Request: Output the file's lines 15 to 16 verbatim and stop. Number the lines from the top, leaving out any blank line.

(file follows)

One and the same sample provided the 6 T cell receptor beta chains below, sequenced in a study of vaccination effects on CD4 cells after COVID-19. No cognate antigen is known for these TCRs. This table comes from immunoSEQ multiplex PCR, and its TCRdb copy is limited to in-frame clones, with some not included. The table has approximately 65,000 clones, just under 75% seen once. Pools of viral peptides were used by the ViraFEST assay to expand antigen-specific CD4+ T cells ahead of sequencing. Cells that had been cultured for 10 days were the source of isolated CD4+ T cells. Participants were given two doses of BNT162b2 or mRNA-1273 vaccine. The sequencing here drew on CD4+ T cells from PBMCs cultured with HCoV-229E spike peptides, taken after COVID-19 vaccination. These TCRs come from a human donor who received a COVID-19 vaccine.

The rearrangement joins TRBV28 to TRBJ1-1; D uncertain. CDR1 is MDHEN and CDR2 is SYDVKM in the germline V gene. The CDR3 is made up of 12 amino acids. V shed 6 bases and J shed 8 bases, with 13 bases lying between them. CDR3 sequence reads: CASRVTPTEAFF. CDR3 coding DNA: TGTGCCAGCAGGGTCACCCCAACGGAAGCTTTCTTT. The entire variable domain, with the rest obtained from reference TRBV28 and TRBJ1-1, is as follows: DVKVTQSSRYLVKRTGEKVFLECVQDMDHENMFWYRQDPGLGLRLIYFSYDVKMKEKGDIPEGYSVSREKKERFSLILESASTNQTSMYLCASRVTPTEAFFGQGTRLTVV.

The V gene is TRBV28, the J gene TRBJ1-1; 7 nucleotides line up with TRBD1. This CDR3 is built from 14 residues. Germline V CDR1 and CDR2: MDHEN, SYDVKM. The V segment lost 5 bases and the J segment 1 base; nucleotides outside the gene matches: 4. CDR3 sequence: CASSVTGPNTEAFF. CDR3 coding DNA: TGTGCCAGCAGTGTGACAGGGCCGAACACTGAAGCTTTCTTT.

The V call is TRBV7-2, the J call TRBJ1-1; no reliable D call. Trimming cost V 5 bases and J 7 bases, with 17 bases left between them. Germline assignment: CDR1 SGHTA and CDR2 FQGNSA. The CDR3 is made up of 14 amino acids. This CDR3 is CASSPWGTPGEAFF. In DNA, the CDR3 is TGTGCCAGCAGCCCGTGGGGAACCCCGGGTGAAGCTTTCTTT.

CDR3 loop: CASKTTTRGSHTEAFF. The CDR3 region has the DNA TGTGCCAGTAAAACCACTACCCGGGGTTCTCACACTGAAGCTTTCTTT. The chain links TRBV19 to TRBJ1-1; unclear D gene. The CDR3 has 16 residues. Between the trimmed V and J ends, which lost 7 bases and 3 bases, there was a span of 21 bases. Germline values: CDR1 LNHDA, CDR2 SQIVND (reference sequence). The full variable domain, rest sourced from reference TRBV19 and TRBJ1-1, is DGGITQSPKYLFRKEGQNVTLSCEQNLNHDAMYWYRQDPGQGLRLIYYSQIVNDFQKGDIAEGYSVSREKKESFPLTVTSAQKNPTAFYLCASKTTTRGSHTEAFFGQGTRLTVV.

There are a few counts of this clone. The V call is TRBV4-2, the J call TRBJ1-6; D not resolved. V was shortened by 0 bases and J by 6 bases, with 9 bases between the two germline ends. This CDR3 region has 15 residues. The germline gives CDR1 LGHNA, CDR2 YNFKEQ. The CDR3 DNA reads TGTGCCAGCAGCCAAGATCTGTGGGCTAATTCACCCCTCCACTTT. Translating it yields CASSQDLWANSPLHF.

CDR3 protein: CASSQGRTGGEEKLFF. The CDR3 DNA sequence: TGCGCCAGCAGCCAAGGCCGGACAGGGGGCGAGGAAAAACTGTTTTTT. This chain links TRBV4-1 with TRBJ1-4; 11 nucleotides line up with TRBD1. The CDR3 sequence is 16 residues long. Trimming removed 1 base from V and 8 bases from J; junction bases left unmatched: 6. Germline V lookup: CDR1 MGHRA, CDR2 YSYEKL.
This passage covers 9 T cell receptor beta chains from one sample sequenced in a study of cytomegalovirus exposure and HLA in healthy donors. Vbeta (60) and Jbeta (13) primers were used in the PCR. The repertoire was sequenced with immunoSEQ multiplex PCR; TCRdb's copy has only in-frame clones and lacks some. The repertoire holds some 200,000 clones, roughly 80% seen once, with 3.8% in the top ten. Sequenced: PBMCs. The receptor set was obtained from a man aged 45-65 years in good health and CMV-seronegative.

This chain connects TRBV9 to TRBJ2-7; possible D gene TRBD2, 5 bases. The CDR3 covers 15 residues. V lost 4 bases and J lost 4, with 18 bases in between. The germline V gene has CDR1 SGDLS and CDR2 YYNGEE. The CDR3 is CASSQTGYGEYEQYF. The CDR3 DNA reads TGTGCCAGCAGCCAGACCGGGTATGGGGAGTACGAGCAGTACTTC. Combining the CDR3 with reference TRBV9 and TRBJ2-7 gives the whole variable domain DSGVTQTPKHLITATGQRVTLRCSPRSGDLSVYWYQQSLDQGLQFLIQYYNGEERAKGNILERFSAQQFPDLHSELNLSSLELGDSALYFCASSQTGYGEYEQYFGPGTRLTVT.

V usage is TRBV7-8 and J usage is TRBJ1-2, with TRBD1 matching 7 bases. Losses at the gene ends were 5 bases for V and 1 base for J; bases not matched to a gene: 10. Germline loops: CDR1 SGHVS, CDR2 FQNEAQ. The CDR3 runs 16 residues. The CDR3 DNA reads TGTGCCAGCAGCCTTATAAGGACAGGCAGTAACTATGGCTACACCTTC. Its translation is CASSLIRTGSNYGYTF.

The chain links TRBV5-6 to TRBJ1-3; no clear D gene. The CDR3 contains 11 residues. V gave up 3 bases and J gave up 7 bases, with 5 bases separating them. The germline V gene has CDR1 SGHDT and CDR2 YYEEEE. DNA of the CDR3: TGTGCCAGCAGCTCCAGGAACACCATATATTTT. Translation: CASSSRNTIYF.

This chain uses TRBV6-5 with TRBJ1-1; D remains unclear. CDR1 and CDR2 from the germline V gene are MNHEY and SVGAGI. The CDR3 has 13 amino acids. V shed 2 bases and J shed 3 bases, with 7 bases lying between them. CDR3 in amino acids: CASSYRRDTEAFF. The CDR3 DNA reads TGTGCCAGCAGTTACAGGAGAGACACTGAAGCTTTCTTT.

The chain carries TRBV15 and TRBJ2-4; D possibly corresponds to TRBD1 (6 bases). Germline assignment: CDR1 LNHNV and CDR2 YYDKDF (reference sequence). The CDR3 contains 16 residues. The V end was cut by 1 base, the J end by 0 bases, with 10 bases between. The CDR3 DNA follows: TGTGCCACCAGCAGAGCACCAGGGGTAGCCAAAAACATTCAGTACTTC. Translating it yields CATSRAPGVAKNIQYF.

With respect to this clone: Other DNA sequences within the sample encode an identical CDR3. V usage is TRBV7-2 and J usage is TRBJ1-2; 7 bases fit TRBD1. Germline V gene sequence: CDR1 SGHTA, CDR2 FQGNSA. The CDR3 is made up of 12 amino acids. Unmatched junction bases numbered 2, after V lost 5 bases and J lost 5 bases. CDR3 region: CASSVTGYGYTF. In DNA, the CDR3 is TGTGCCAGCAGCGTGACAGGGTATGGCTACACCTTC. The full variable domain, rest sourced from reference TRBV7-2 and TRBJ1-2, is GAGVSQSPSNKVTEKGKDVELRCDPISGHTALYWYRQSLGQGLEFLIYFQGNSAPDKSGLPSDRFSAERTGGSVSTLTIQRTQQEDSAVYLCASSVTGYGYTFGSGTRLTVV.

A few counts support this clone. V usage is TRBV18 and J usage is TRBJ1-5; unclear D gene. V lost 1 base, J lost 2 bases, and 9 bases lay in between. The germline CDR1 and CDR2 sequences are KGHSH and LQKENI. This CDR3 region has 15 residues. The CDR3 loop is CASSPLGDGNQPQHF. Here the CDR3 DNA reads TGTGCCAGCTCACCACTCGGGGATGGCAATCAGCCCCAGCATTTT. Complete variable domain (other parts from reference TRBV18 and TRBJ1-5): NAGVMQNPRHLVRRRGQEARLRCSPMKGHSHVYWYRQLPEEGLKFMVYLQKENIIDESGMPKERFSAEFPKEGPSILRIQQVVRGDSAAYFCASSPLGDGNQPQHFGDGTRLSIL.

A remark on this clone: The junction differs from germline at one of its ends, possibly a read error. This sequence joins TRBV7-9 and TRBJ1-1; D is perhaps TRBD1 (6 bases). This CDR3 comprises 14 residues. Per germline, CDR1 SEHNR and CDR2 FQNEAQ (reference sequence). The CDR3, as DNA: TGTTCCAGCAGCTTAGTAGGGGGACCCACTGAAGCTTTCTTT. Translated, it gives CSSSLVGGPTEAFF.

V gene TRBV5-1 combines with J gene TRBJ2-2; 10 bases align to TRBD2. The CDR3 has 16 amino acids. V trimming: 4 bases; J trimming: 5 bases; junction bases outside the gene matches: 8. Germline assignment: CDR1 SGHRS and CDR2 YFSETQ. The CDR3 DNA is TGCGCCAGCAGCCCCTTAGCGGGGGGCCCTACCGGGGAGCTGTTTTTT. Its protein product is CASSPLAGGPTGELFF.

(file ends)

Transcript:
A few counts support this clone. V usage is TRBV18 and J usage is TRBJ1-5; unclear D gene. V lost 1 base, J lost 2 bases, and 9 bases lay in between. The germline CDR1 and CDR2 sequences are KGHSH and LQKENI. This CDR3 region has 15 residues. The CDR3 loop is CASSPLGDGNQPQHF. Here the CDR3 DNA reads TGTGCCAGCTCACCACTCGGGGATGGCAATCAGCCCCAGCATTTT. Complete variable domain (other parts from reference TRBV18 and TRBJ1-5): NAGVMQNPRHLVRRRGQEARLRCSPMKGHSHVYWYRQLPEEGLKFMVYLQKENIIDESGMPKERFSAEFPKEGPSILRIQQVVRGDSAAYFCASSPLGDGNQPQHFGDGTRLSIL.

A remark on this clone: The junction differs from germline at one of its ends, possibly a read error. This sequence joins TRBV7-9 and TRBJ1-1; D is perhaps TRBD1 (6 bases). This CDR3 comprises 14 residues. Per germline, CDR1 SEHNR and CDR2 FQNEAQ (reference sequence). The CDR3, as DNA: TGTTCCAGCAGCTTAGTAGGGGGACCCACTGAAGCTTTCTTT. Translated, it gives CSSSLVGGPTEAFF.